Dr. Geoffrey Martin, geography professor emeritus and a prominent historian of American geography, will discuss “On the History of the Book — American Geography and Geographers: Toward Geographical Science” at 7 p.m. on Thursday, January 21, 2016, at the Library of Congress. This special event, which is free and open to the public, will focus on Martin’s most recent major work, and will include a display of related rare maps and atlases from the collections of the library’s Geography and Map Division. Opening remarks will be delivered by Ralph Ehrenberg, Chief of the Geography and Map Division, and Douglas Richardson, Executive Director of the Association of American Geographers (AAG). Ronald Abler, immediate past president of the International Geographical Union, cited Martin’s book as “unparalleled in the scope and depth of its research and in its meticulous exposition of the evolution of geography in the United States through the 1970s.”
The late Harm de Blij characterized Martin’s book as “a monumental and magisterial work, exhaustively researched and documented, judiciously presented and extremely important as evidence of the foundation from which the discipline arose and evolved. Like Hartshorne’s Nature of Geography many decades ago, this will become a milestone in the record of the field, and it will engender productive debate for decades to come.”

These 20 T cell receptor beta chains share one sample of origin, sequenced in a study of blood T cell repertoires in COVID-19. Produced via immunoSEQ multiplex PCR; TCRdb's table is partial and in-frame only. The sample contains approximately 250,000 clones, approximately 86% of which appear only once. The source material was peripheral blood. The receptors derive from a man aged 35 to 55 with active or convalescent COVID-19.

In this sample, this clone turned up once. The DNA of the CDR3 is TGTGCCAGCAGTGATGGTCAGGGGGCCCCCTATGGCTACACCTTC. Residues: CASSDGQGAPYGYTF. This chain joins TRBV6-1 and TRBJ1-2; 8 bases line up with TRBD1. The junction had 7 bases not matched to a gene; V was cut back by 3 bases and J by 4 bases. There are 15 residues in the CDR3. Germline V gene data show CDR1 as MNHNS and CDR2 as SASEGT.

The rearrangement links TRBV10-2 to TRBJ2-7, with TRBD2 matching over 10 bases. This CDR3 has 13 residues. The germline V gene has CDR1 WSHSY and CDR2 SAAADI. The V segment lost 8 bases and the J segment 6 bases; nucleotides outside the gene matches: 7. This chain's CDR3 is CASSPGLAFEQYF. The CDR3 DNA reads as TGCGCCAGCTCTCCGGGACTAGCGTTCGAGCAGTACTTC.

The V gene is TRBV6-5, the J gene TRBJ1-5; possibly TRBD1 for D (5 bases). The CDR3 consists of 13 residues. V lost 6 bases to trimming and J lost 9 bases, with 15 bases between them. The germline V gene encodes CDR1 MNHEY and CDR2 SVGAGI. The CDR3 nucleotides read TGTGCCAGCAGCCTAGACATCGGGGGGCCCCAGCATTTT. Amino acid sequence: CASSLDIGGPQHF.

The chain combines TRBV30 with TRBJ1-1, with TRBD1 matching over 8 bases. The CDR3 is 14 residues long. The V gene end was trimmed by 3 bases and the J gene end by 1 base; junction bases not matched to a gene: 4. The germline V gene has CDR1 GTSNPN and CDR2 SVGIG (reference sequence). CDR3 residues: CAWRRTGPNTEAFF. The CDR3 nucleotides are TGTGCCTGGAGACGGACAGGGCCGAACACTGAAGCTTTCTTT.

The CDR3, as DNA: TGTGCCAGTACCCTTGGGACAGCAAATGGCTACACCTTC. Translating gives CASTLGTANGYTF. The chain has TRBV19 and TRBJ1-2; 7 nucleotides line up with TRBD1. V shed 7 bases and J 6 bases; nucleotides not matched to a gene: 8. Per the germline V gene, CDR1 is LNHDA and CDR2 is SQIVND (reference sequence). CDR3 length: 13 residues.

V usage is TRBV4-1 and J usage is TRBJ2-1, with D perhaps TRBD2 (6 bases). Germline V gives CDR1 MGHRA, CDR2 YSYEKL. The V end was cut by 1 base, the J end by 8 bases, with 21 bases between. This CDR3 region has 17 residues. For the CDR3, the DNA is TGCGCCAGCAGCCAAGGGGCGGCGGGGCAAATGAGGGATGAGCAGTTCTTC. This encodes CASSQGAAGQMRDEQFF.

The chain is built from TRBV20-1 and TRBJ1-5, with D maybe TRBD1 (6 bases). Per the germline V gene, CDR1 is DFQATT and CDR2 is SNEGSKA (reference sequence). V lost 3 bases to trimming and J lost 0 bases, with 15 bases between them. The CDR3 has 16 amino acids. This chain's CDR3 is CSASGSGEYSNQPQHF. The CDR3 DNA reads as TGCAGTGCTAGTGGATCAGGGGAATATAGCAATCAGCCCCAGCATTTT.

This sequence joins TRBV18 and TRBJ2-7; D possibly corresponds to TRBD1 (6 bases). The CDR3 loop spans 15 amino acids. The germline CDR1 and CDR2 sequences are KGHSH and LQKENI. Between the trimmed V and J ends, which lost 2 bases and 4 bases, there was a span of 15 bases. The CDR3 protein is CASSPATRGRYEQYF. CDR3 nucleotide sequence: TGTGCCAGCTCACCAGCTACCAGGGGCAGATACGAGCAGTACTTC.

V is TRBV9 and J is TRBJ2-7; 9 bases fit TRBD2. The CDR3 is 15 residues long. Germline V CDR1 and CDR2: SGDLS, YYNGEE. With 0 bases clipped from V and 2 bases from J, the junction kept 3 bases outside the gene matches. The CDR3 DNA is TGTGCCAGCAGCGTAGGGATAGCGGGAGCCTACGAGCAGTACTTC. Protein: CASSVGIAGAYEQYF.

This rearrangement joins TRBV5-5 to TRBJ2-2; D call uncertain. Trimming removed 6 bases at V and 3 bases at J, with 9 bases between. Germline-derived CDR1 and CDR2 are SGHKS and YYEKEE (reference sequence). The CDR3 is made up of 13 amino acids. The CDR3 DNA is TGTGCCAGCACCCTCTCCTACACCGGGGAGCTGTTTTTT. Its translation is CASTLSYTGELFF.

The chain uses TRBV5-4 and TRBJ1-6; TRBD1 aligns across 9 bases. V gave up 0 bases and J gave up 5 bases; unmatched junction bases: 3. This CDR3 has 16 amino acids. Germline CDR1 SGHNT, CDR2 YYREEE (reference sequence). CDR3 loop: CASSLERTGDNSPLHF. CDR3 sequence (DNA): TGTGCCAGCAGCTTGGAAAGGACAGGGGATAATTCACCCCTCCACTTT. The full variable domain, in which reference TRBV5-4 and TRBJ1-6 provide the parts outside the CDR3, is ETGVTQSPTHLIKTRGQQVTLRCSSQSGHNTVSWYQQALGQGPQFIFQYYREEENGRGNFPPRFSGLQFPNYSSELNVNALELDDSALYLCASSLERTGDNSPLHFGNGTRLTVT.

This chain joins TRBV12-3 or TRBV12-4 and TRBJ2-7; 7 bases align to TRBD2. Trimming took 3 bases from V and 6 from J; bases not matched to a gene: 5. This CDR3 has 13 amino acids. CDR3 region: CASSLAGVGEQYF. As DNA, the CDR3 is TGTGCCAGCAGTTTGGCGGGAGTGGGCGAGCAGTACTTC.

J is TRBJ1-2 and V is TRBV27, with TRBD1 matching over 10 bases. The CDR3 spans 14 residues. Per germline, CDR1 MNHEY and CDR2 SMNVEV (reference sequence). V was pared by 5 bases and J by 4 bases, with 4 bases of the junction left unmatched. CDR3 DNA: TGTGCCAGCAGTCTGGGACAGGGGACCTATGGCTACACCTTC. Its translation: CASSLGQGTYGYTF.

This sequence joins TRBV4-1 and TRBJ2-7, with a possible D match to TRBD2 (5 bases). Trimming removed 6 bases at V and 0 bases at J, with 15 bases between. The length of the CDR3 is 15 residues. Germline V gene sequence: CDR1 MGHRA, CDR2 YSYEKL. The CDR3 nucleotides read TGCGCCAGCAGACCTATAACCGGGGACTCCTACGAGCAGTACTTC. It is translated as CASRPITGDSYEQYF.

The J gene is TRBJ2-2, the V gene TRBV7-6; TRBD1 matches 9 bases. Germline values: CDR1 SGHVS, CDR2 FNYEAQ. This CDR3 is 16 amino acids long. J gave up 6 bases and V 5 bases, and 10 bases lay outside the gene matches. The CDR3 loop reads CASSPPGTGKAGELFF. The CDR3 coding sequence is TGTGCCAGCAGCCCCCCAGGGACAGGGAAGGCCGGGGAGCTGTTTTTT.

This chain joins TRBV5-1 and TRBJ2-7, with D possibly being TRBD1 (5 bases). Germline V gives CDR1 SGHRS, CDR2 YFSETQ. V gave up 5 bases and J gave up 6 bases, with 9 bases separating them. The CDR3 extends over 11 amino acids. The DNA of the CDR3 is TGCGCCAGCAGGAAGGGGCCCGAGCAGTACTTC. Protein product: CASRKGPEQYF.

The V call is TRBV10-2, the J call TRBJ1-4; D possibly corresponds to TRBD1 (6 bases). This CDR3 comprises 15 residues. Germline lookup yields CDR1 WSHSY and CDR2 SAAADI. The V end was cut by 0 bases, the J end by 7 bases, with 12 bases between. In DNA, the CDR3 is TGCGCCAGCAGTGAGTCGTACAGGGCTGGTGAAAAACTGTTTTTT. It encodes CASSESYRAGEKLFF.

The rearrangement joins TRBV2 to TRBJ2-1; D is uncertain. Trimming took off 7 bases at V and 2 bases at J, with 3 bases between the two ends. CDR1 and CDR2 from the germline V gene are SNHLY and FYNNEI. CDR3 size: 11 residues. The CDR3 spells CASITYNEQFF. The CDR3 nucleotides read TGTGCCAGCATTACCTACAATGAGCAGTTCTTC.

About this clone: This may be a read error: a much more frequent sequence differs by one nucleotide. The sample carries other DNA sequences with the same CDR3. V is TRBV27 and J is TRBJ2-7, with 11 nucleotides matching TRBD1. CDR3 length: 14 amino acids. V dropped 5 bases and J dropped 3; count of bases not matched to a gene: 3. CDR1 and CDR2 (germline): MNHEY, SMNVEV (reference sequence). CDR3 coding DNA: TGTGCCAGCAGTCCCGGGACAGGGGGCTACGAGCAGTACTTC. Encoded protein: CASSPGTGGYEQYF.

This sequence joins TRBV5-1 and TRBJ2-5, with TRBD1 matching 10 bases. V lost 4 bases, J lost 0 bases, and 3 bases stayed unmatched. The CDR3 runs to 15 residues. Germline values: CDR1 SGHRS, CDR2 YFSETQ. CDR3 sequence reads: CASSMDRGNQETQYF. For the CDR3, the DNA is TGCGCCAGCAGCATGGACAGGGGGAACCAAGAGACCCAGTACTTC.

The official AAG archivist for nearly 30 years, Martin received his B.S. and Ph.D. degrees from the University of London (London School of Economics). He is the author of The Mark Jefferson Paris Peace Conference Diary, as well as other books on Mark S. W. Jefferson, Ellsworth Huntington and Isaiah Bowman. Martin and P.E. James co-wrote All Possible Worlds: A History of Geographical Ideas . Martin and James also produced The Association of American Geographers: The First Seventy-Five Years, 1904-1979. He has been the recipient of numerous national and international honors, including East German Visiting Scientist, visiting scientist to Cambridge University, visiting scholar at Yale University and National Science Foundation grant recipient in 1984, 1989 and 2010. Professional awards include both AAG’s Honors and the J.K. Wright Award. In addition, Martin has presented at more than 30 major universities in the U.S., U.K., Denmark, the former East Germany, India, Japan, Serbia and Sweden.
Martin’s talk will be held in the Library of Congress’ Geography and Map Division on Floor B of the Madison Building at 101 Independence Ave. SE in Washington, D.C. The most convenient way to reach the Library of Congress is via public transportation, specifically the subway. The closest Metro station is Capitol South (Blue/Orange/Silver Line), which is located across the street from the Madison Building. Please allow adequate time to pass through the security checkpoint at the Library’s Independence Avenue entrance in time to be seated for the start of the event. The rare maps display will be available for viewing prior to and after the presentation.